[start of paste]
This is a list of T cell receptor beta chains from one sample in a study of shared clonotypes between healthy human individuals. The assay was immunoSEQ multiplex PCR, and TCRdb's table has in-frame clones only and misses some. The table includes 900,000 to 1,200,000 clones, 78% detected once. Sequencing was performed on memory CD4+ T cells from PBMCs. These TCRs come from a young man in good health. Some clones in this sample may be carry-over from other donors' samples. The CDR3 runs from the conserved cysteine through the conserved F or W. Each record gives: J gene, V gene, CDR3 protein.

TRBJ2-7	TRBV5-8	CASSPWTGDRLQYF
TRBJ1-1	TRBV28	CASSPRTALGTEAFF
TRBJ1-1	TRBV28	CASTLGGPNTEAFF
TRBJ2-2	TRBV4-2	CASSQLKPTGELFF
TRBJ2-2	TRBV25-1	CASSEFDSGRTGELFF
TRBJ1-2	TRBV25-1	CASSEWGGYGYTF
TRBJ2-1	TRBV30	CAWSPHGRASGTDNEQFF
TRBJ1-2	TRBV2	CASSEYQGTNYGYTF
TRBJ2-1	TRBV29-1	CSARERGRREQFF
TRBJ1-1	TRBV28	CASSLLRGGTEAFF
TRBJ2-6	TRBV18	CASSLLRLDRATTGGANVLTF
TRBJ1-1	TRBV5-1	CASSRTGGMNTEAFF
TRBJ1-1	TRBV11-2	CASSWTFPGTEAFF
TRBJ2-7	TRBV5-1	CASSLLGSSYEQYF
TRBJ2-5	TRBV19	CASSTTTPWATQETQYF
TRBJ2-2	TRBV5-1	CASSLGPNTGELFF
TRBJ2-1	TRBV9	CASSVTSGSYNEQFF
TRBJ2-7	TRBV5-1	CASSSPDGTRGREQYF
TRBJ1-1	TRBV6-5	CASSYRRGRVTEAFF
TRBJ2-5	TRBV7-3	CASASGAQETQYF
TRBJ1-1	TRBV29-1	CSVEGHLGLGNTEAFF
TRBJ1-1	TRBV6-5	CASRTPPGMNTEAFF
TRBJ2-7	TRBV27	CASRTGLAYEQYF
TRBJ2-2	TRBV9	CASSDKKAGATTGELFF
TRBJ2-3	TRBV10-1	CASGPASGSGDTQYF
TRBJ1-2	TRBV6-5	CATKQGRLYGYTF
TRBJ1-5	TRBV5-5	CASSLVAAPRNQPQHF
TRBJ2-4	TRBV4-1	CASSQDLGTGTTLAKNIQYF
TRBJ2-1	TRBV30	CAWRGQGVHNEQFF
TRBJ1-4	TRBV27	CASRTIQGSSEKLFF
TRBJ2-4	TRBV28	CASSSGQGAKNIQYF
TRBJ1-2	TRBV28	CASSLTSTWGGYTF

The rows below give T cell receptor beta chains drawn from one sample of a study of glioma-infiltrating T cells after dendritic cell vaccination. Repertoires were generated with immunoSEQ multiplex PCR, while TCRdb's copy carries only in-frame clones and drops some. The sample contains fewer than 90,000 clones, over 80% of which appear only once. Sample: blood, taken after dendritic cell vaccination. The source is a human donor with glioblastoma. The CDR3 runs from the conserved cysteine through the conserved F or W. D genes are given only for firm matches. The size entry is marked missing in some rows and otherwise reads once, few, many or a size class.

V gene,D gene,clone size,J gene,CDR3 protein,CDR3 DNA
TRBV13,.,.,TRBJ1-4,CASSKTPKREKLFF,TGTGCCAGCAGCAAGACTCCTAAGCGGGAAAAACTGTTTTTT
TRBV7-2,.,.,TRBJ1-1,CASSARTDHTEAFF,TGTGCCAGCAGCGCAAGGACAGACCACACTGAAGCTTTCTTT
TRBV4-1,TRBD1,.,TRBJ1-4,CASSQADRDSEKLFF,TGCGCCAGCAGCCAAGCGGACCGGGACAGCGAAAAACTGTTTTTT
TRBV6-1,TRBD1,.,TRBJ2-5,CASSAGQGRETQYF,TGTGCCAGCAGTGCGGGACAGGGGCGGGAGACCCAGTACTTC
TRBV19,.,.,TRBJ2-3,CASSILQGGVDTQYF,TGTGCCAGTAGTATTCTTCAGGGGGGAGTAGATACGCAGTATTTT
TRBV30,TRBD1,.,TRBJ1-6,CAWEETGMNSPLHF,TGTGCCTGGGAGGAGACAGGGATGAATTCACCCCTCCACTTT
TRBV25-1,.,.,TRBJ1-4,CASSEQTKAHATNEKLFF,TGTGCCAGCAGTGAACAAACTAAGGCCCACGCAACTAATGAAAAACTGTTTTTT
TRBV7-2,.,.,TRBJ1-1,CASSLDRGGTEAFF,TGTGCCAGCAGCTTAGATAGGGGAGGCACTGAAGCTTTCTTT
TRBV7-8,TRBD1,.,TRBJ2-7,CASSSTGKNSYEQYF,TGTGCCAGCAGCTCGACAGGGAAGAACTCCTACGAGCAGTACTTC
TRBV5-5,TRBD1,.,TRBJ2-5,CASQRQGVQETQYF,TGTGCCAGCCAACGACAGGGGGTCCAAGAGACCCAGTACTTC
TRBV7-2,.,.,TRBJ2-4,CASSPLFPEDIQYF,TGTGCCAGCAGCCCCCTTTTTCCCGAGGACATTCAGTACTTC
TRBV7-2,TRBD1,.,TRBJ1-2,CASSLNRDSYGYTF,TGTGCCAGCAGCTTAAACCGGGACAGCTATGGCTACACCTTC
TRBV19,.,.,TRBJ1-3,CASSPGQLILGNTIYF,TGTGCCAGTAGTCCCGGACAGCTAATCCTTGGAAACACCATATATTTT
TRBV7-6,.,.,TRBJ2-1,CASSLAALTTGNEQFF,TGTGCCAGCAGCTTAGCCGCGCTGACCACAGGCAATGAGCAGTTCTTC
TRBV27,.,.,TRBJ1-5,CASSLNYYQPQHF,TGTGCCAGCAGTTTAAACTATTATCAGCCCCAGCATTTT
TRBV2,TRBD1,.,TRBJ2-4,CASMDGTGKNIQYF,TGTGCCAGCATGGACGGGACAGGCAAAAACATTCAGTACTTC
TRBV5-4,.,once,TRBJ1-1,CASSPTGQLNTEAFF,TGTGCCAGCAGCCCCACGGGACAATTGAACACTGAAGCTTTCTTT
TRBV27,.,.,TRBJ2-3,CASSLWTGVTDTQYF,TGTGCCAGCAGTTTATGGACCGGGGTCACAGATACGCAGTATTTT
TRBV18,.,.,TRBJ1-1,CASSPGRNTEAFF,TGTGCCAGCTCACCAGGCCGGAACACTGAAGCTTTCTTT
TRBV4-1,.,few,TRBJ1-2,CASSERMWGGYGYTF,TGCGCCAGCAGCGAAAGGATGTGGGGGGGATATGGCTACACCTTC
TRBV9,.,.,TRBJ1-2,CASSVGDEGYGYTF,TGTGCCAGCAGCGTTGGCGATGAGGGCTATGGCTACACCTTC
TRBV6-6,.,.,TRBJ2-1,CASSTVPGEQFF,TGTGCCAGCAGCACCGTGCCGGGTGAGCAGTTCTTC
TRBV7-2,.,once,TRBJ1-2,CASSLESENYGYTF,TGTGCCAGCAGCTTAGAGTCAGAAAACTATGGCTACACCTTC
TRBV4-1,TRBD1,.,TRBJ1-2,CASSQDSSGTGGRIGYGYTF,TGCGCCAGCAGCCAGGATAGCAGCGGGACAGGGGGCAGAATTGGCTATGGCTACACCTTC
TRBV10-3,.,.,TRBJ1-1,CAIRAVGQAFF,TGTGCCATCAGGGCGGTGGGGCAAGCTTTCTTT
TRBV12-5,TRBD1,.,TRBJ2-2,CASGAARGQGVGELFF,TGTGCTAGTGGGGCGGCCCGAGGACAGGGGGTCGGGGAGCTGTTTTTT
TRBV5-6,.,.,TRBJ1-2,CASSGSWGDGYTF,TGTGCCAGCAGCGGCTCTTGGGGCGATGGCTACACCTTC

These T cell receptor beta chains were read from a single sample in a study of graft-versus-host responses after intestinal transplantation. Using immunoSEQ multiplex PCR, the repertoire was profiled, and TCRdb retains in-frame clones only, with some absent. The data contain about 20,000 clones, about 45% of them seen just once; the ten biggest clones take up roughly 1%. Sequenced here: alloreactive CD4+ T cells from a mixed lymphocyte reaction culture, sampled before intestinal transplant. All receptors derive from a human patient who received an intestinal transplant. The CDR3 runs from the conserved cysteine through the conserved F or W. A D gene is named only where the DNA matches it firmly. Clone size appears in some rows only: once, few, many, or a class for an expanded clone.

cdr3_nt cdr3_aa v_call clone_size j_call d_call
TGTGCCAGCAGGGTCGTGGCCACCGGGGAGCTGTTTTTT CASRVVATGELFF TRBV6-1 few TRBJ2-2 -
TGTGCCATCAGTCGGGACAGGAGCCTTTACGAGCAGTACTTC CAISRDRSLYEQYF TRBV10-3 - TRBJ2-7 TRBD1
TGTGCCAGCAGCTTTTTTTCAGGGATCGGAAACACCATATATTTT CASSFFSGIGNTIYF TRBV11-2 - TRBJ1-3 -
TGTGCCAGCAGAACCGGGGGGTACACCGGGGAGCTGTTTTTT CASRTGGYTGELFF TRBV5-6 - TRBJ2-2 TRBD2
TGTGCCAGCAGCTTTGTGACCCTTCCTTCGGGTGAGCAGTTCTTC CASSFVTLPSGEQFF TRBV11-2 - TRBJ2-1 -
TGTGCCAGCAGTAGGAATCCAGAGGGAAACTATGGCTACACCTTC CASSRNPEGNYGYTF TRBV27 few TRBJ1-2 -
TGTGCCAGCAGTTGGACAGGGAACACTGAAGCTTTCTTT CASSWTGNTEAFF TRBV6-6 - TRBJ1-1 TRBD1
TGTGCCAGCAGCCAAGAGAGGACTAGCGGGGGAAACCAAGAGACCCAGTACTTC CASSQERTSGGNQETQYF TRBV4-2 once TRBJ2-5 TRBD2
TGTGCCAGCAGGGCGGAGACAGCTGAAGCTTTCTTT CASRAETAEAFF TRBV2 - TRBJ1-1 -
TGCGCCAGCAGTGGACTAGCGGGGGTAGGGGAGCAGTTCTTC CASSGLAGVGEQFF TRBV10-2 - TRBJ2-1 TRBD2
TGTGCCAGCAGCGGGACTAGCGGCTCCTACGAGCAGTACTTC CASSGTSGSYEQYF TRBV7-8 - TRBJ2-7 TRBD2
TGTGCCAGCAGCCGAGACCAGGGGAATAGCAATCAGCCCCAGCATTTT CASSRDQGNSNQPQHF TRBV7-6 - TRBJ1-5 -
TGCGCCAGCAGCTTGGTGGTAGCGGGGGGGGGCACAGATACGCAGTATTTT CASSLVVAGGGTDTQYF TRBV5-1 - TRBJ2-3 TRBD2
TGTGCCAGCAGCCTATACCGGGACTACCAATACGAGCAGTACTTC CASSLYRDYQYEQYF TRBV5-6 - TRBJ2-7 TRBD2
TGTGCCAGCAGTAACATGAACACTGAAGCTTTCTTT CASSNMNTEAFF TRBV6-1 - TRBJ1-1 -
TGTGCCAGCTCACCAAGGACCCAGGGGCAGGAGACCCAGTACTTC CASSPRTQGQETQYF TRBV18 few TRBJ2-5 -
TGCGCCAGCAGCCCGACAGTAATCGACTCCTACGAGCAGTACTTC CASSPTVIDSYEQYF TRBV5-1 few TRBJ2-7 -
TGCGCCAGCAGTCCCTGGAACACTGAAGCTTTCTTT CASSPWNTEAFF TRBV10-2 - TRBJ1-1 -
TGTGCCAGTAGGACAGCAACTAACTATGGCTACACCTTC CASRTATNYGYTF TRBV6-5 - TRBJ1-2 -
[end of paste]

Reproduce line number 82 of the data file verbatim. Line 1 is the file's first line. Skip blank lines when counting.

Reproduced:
TGCGCCAGCAGTCCCTGGAACACTGAAGCTTTCTTT CASSPWNTEAFF TRBV10-2 - TRBJ1-1 -